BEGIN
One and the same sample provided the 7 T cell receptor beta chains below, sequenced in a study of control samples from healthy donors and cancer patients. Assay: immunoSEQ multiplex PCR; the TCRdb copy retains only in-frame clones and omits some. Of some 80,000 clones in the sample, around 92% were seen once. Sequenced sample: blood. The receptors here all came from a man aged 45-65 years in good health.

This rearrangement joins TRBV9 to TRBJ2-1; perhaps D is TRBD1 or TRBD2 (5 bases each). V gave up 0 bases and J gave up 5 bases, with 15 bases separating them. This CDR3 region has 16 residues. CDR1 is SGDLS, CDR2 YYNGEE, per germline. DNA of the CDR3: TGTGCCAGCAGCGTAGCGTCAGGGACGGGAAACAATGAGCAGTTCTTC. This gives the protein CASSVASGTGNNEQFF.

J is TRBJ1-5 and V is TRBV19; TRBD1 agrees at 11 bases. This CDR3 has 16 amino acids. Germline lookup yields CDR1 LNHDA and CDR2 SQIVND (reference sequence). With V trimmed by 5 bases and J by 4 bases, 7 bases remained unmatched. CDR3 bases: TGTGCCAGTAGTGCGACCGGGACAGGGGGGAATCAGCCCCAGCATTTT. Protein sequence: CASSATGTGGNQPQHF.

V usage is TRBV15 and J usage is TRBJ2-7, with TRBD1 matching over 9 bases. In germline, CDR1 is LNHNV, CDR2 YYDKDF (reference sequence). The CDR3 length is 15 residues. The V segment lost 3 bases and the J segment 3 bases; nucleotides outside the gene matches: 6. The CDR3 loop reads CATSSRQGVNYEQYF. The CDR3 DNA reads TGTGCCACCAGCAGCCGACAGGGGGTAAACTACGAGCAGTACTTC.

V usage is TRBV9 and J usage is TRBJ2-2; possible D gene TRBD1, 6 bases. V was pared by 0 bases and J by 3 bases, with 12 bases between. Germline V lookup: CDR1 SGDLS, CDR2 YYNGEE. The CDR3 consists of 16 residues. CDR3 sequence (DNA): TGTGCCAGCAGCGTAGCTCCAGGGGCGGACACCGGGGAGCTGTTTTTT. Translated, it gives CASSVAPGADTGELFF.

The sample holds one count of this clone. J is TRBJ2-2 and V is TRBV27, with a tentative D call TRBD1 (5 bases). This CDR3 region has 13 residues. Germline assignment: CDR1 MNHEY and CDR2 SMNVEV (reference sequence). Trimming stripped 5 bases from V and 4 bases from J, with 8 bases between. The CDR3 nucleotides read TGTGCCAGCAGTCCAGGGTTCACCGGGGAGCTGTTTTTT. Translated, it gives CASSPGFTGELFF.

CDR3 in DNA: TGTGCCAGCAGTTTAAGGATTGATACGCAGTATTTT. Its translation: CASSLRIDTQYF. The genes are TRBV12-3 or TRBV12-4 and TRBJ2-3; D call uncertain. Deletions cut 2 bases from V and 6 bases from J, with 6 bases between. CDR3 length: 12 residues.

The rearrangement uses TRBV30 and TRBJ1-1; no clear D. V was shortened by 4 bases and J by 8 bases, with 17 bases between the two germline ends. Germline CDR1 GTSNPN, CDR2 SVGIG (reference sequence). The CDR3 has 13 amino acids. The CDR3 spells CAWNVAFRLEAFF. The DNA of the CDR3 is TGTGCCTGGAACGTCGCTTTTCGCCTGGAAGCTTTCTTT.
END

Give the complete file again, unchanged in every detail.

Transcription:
One and the same sample provided the 7 T cell receptor beta chains below, sequenced in a study of control samples from healthy donors and cancer patients. Assay: immunoSEQ multiplex PCR; the TCRdb copy retains only in-frame clones and omits some. Of some 80,000 clones in the sample, around 92% were seen once. Sequenced sample: blood. The receptors here all came from a man aged 45-65 years in good health.

This rearrangement joins TRBV9 to TRBJ2-1; perhaps D is TRBD1 or TRBD2 (5 bases each). V gave up 0 bases and J gave up 5 bases, with 15 bases separating them. This CDR3 region has 16 residues. CDR1 is SGDLS, CDR2 YYNGEE, per germline. DNA of the CDR3: TGTGCCAGCAGCGTAGCGTCAGGGACGGGAAACAATGAGCAGTTCTTC. This gives the protein CASSVASGTGNNEQFF.

J is TRBJ1-5 and V is TRBV19; TRBD1 agrees at 11 bases. This CDR3 has 16 amino acids. Germline lookup yields CDR1 LNHDA and CDR2 SQIVND (reference sequence). With V trimmed by 5 bases and J by 4 bases, 7 bases remained unmatched. CDR3 bases: TGTGCCAGTAGTGCGACCGGGACAGGGGGGAATCAGCCCCAGCATTTT. Protein sequence: CASSATGTGGNQPQHF.

V usage is TRBV15 and J usage is TRBJ2-7, with TRBD1 matching over 9 bases. In germline, CDR1 is LNHNV, CDR2 YYDKDF (reference sequence). The CDR3 length is 15 residues. The V segment lost 3 bases and the J segment 3 bases; nucleotides outside the gene matches: 6. The CDR3 loop reads CATSSRQGVNYEQYF. The CDR3 DNA reads TGTGCCACCAGCAGCCGACAGGGGGTAAACTACGAGCAGTACTTC.

V usage is TRBV9 and J usage is TRBJ2-2; possible D gene TRBD1, 6 bases. V was pared by 0 bases and J by 3 bases, with 12 bases between. Germline V lookup: CDR1 SGDLS, CDR2 YYNGEE. The CDR3 consists of 16 residues. CDR3 sequence (DNA): TGTGCCAGCAGCGTAGCTCCAGGGGCGGACACCGGGGAGCTGTTTTTT. Translated, it gives CASSVAPGADTGELFF.

The sample holds one count of this clone. J is TRBJ2-2 and V is TRBV27, with a tentative D call TRBD1 (5 bases). This CDR3 region has 13 residues. Germline assignment: CDR1 MNHEY and CDR2 SMNVEV (reference sequence). Trimming stripped 5 bases from V and 4 bases from J, with 8 bases between. The CDR3 nucleotides read TGTGCCAGCAGTCCAGGGTTCACCGGGGAGCTGTTTTTT. Translated, it gives CASSPGFTGELFF.

CDR3 in DNA: TGTGCCAGCAGTTTAAGGATTGATACGCAGTATTTT. Its translation: CASSLRIDTQYF. The genes are TRBV12-3 or TRBV12-4 and TRBJ2-3; D call uncertain. Deletions cut 2 bases from V and 6 bases from J, with 6 bases between. CDR3 length: 12 residues.

The rearrangement uses TRBV30 and TRBJ1-1; no clear D. V was shortened by 4 bases and J by 8 bases, with 17 bases between the two germline ends. Germline CDR1 GTSNPN, CDR2 SVGIG (reference sequence). The CDR3 has 13 amino acids. The CDR3 spells CAWNVAFRLEAFF. The DNA of the CDR3 is TGTGCCTGGAACGTCGCTTTTCGCCTGGAAGCTTTCTTT.